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Low Fat

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If you would like to be healthy, the recommendations are loud and clear: decrease your intake of fats, especially saturated fat and trans fatty acids and you will lessen your risk of heart disease. Eating a low fat diet does not mean sacrificing flavour and taste. You can enjoy many of the foods you like with just a few changes.

If you are attempting to shed weight, remember that calories do count! To experience weight loss, you must burn more calories than you consume. Our bodies require some essential fatty acids to function correctly. We also need some fats in our diet, so that they can provide the fat soluble vitamins A, D, E and K.

A low-fat diet is one that restricts fat and often saturated fat and cholesterol as well. Low-fat diets are intended to reduce diseases such as heart disease and obesity. Reducing fat in the diet can make it easier to cut calories. Fat provides nine calories per gram while carbohydrates and protein each provide four calories per gram, so choosing low-fat foods makes it possible to eat a larger volume of food for the same number of calories. The Institute of Medicine recommends limiting fat intake to 35% of total calories to help prevent obesity and to help control saturated fat intake.

Reducing total fat intake leads to reductions in caloric intake, resulting in weight loss or less weight gain. The overall benefit is small but beneficial. With respect to weight loss low-fat diets do not appear to differ from other diets that also reduce overall calories.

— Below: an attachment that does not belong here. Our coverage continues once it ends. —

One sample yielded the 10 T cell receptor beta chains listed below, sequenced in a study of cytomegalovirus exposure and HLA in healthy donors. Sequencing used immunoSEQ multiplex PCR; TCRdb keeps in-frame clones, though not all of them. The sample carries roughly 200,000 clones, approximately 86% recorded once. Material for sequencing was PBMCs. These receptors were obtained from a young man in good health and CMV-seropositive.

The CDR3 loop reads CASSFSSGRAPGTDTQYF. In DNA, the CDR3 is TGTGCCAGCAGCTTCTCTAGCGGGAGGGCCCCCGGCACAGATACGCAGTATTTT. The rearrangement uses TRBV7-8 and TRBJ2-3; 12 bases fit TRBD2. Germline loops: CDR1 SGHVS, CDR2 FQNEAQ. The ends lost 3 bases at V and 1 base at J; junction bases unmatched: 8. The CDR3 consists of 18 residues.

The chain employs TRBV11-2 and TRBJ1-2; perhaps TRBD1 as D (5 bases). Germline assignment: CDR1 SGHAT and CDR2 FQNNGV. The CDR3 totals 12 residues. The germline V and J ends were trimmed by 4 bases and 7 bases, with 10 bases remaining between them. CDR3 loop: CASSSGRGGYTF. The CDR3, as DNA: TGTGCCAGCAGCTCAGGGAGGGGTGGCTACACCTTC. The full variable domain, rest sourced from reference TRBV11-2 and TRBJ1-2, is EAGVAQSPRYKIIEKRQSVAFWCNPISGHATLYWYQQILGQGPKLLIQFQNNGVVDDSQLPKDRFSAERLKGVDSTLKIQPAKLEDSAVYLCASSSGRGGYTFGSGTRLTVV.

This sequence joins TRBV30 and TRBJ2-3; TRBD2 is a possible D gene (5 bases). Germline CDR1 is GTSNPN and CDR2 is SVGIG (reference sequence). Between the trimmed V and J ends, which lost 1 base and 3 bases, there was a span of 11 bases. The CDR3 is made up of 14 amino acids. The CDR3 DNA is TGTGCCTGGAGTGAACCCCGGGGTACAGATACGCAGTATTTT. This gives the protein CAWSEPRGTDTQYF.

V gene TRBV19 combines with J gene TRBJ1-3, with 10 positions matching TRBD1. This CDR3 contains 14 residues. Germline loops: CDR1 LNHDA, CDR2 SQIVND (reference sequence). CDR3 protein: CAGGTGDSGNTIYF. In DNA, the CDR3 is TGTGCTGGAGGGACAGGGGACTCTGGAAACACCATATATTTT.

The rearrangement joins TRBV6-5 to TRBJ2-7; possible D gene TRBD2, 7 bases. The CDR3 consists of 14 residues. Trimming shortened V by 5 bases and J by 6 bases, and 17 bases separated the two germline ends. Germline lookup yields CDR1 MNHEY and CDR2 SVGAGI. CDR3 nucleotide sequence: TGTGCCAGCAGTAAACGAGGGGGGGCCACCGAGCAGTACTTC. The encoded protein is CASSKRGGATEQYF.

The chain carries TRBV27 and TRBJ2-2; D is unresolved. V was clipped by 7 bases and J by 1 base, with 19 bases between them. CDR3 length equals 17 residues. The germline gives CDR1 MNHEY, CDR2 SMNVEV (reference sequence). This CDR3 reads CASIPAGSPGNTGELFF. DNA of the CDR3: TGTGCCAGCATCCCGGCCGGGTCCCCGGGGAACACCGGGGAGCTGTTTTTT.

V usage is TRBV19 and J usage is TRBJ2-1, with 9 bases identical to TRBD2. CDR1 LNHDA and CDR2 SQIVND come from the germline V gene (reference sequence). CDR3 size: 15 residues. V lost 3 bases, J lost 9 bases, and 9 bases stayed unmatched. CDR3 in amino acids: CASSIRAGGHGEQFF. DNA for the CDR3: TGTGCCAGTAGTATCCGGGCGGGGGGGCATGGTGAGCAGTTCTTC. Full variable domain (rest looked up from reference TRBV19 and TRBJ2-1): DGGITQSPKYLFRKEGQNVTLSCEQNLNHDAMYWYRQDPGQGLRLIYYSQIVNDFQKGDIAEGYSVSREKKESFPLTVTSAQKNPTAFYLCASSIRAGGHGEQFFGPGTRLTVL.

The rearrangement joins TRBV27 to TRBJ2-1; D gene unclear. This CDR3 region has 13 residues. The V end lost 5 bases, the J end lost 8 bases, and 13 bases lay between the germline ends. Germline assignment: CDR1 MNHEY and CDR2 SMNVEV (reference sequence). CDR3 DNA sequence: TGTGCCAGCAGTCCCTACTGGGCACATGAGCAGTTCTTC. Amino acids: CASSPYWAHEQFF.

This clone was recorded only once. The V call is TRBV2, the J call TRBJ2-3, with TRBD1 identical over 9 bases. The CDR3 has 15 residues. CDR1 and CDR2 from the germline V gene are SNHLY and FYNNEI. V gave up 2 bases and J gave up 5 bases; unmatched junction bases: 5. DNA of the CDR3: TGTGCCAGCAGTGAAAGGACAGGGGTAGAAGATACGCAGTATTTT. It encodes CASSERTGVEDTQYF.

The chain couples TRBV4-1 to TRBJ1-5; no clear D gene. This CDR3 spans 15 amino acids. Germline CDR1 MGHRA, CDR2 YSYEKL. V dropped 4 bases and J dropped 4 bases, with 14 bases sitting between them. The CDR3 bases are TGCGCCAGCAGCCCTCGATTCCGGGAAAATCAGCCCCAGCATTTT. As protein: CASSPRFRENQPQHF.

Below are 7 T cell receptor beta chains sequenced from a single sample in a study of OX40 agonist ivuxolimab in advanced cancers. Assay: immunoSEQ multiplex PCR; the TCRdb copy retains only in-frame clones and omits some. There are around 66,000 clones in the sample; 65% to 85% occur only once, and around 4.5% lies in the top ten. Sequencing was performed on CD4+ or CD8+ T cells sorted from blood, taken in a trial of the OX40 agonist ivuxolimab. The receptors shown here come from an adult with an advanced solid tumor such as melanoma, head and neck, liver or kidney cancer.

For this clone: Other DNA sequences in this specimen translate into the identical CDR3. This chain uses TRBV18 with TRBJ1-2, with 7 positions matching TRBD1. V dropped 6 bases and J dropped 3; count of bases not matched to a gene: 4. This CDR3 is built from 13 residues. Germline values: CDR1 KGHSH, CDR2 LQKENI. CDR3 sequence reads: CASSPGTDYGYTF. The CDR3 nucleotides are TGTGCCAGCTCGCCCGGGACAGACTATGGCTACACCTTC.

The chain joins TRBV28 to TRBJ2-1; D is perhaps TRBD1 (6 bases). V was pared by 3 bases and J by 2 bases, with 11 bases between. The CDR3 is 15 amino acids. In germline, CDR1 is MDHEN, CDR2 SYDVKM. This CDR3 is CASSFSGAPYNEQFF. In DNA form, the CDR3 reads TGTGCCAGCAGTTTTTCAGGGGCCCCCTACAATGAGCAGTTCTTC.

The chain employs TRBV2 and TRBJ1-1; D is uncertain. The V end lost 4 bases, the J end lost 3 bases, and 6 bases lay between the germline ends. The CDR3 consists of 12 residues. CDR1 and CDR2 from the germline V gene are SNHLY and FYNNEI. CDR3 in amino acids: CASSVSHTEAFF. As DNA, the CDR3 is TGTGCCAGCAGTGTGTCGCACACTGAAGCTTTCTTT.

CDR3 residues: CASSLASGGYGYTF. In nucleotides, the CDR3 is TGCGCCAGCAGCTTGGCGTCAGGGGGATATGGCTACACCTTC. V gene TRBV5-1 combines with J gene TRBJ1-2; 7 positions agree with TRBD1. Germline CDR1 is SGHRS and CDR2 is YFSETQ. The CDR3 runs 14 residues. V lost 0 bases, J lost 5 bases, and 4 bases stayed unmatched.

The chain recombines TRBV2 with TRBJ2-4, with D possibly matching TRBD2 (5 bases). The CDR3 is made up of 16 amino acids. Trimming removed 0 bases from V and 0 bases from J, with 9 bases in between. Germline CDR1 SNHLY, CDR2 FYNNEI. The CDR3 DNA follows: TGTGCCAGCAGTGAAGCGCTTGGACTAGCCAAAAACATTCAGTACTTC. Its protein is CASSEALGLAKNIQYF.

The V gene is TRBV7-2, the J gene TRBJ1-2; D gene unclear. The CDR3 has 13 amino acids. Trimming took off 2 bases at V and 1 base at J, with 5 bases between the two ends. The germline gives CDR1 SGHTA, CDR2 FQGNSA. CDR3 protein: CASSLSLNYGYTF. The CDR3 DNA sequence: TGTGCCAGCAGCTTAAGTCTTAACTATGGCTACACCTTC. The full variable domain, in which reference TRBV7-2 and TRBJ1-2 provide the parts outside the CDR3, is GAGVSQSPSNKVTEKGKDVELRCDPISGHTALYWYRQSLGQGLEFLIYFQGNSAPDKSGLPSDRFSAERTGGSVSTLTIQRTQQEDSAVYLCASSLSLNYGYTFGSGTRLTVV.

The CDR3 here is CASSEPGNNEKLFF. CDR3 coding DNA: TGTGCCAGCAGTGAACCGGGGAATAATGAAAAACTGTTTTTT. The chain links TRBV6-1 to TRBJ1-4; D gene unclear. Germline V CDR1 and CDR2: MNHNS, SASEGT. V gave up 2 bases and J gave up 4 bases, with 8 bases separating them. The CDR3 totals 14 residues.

Low-fat diets have been promoted for the prevention of heart disease. Lowering fat intake from 35-40% of total calories to 15-20% of total calories has been shown to decrease total and LDL cholesterol by 10 to 20%; however, most of this decrease is due to a reduction in saturated fat intake. Saturated fat has been shown to raise total and LDL cholesterol in a large number of studies and has also been correlated with a higher risk of heart disease.

A 2013 meta-analysis of randomized controlled trials of low- and high-fat diets showed low-fat diets decreased total cholesterol and LDL, but these decreases were not found when only considering low-calorie diets. It also showed HDL increases and triglyceride decreases in high-fat diets. Furthermore, lower total cholesterol was associated with lower intake of saturated fat and higher intake of polyunsaturated fat, HDL increases were associated with high monounsaturated fat intake and triglycerides associated with high carbohydrate intake. Decrease in saturated fat intake was only marginally related to decrease in LDL cholesterol. The meta-analysis concluded that neither high-fat nor low-fat diets could be unequivocally recommended.

According to the National Academies Press, a high-fat diet can contain "unacceptably high" amounts of saturated fat, even if saturated fats from animal products and tropical oils are avoided. This is because all fats contain some saturated fatty acids. For example, if a person chose fats with only 20% saturated fatty acids, setting fat intake at 35% of total calories would mean that 7% of calories would come from saturated fat. For this reason, the Institute of Medicine recommends consuming no more than 35% of calories from fat.

Notwithstanding the impact of fat intake in plasma levels of fats, the proportion of carbohydrates in diet also has a strong influence on plasma levels of triglycerides and cholesterol. While a gradual increase in the carbohydrate content of the diet prevents hypertriglyceridemia, a sudden increase has been shown to rise plasma triglycerides. In agreement to this observation, a randomized trial comparing a low-carbohydrate diet (<40 g/day) and a low-fat diet (<30% of daily energy intake from total fat [<7% saturated fat]) revealed that low-carbohydrate diet was more effective at reducing fat mass, total-HDL cholesterol ratio, and triglycerides level.